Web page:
Cybersecurity Researcher Says Mobile Payment Platforms Are Selling Your Data To Third-Parties

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Mobile Payment Platforms are selling your data to third-parties
Photo By: Junya Ogura/Flickr

Mobile payment and financial platforms are selling your data including your email, location, and transaction details to the highest third-party bidder, a tech researcher and cybersecurity expert said.

One of these mobile payment platforms is Alipay, a China-based company that “sells its customer (transaction) data to third parties for monitoring and marketing purposes.”

According to Victor Gevers, a cybersecurity adviser from GDI. Foundation, companies like Alipay, are selling their customer data to third-party clients with the highest bid and in most cases, these third-party companies cannot handle sensitive information and store them in unsecured databases.

Screenshot from @0xDUDE / Twitter

Gevers discovered one of these databases that came from Alipay. He said that he was able to find one of these databases in an unsecured MongoDB database and noted that anyone with basic training could find others within 30 minutes of trained searches.

“I train journalists, so they investigate data leaks like this themselves. Within 30 minutes, they can do exactly the same we do for investigating and reporting systems. This is too easy to find if you know how to spell company names in a search engine,” Gevers wrote in his Twitter account in response to a Tweet highlighting that anyone can get the said data.

THEY WILL SELL YOU OUT

Gevers raised concerns that financial applications and mobile intermediary like Alipay are selling their customers out.

“Payment providers will always SELL you out,” he exclaimed.

In a Tweet, he explained that Alipay sold data to a third party which uses them to calculate a credit score system to see to who they can sell their service more on another platform.

When asked how did he know that the data was from Alipay and not from some other rightful party to the transaction like the merchant or an e-commerce platform, he said that there is only one “entity who can/has access to all” and that’s Alipay. He added that if they exclude governments as the owners of the breached databases, it is easy to determine that it is the payment provider that use third parties “study/convert their own [money] transfer data into ‘research projects’ which gets sold.”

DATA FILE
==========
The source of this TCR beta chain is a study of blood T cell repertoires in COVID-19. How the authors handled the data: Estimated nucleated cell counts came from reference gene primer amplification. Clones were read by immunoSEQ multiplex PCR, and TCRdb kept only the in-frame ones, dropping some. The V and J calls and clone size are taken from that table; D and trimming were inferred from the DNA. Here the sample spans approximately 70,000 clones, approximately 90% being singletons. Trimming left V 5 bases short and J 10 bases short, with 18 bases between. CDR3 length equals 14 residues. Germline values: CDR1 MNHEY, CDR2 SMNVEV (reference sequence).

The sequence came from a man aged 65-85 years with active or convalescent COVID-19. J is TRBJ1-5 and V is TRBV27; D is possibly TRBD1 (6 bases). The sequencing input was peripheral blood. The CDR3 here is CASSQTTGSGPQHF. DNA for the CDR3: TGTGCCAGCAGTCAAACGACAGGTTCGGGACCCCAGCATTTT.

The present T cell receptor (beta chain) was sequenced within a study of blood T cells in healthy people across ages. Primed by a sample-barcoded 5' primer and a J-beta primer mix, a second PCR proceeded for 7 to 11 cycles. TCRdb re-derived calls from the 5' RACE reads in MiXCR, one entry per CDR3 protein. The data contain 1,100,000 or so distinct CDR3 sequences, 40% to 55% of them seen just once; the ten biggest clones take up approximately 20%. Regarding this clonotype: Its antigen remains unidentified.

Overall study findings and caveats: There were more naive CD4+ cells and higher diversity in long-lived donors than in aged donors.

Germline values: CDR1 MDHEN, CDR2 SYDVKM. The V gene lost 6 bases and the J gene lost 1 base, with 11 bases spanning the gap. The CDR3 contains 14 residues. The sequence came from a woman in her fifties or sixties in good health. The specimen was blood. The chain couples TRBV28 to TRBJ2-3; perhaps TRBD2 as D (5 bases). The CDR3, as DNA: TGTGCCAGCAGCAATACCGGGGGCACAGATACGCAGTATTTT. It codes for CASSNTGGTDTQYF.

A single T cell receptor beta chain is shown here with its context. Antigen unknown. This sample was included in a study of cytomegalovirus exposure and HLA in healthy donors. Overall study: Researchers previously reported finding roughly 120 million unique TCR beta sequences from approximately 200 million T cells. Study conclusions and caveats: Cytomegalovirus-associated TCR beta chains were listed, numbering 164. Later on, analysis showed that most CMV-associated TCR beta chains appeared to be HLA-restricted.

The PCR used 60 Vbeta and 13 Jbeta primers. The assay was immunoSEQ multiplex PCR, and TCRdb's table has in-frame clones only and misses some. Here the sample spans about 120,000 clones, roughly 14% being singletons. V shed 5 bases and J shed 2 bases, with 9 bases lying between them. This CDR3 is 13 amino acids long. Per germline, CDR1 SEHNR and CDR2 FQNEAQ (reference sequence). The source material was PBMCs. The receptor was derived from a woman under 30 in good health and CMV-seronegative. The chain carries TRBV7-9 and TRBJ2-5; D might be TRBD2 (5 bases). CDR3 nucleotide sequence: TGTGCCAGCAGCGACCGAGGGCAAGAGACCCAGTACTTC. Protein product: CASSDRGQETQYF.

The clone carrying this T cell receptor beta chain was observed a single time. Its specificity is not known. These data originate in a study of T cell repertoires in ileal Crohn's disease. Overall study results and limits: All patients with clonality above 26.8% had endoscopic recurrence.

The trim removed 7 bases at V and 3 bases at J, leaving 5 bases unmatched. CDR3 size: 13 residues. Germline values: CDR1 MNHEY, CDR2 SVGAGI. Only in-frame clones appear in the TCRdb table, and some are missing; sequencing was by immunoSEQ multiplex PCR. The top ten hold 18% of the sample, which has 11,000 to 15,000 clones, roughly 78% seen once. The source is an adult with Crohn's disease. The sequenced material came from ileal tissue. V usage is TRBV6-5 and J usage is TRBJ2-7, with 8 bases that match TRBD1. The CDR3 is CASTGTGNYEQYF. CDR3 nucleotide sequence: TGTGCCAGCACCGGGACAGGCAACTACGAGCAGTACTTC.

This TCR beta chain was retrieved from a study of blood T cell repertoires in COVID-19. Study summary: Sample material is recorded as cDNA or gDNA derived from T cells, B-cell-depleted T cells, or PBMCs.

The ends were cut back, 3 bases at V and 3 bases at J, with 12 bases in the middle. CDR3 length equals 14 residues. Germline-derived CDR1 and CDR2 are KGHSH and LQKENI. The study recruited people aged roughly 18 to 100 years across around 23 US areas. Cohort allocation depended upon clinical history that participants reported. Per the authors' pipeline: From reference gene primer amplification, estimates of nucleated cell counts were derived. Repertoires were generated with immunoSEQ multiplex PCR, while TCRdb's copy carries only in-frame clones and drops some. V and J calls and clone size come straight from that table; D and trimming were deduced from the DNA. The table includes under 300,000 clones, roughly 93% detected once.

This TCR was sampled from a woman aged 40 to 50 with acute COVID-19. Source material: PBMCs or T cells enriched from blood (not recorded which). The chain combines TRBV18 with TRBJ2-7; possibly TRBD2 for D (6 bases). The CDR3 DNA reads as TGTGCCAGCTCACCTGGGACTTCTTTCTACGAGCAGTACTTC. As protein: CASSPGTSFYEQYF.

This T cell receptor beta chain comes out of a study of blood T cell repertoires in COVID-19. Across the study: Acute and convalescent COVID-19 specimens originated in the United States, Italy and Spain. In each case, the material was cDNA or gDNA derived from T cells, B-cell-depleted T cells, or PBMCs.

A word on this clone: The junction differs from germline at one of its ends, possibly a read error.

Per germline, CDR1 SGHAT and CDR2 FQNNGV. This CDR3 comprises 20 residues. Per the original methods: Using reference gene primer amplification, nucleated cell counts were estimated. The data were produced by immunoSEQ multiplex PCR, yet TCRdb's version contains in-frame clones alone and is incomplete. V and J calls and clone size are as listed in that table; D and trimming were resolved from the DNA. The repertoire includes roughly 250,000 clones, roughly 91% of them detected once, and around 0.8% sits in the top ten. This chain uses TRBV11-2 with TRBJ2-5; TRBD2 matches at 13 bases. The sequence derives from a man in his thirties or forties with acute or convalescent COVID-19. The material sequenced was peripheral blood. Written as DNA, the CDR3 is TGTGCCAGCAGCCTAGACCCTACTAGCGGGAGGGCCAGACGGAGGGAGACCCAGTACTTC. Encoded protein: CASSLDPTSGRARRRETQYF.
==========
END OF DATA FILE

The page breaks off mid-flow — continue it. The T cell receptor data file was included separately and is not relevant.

According to Gevers, one proof to his claim that Alipay owns the database that he uncovered was the rising rate of global financial institutions and payment service providers sharing their transaction data to third parties so they can “enrich” it. Gevers noted that these third parties have poor security implementations and that he and his team keep on finding open databases that have exposed the supposed trend.

The tech expert refers to the Fintech data breach that happened a month ago where 1.9 billion bank transactions from 2018 were discovered to be vulnerable after it was sold to a third-party payment provider.

In a separate tweet, he explained that all the transactions in the Fintech breach were categorized to “study” income and spending behavior of US citizens.

In a tweet he previously made last February, he revealed that 1,933,515,811 bank transactions comprising more than 2.1 TB of data are completely open for anyone to see, edit, and throw away “with a simple instruction.”

Since then, Gevers said that the leaking server had been taken down.

However, a Twitter user with the handle @MoeMoeil, refuted Gevers claims that the data leak was the fault of Alipay citing that there is no proof to that. He postulates that the information in the leak was voluntarily given out to the third party by users.

In China, the user said, many websites and companies are requiring users to submit their personal information like name, ID, phone, bankcard, and even mugshots holding their card. He claimed that he was able to locate the loan credit service provider where the leaked data came from and according the the firm’s documentation, the data was given to them by a “collaboration agency.”

“Now consider this scenario: A user wants to borrow money from a P2P-loan agency. The agency says “I need to check your Alipay transaction history first.” The user gives his Alipay account and password to the agency and the agency downloads the full history of the user… Later, this agency, being a “collaboration agency,” sells the downloaded transaction history to the financial credit investigating company,” wrote Moe Moeil as a response to Victor Gever’s tweets.

“In this case, I think Alipay shall be innocent, since the user himself surrendered the account access.”

The twitter user also noted that there is still a need to investigate how the “collaboration agency” got the data.

Meanwhile, other text experts raised the concern on Chinese cybersecurity problem. While Gevers agreed that indeed a problem is happening in China, he noted that other countries are also unsecured, thus making it a universal problem that needs to be addressed as soon as possible.

“I think the Chinese government is doing a lot to keep its citizens safe seen from their perspective. Also, outside China, many things are not safe. So it is not only a local issue but also a global issue,” he wrote.

As of yesterday, the said breached database was already partially locked down. According to Gevers, the owner of the database locked it down within an hour after he shared the screenshots of his discovery. It is not accessible to the public anymore. /apr

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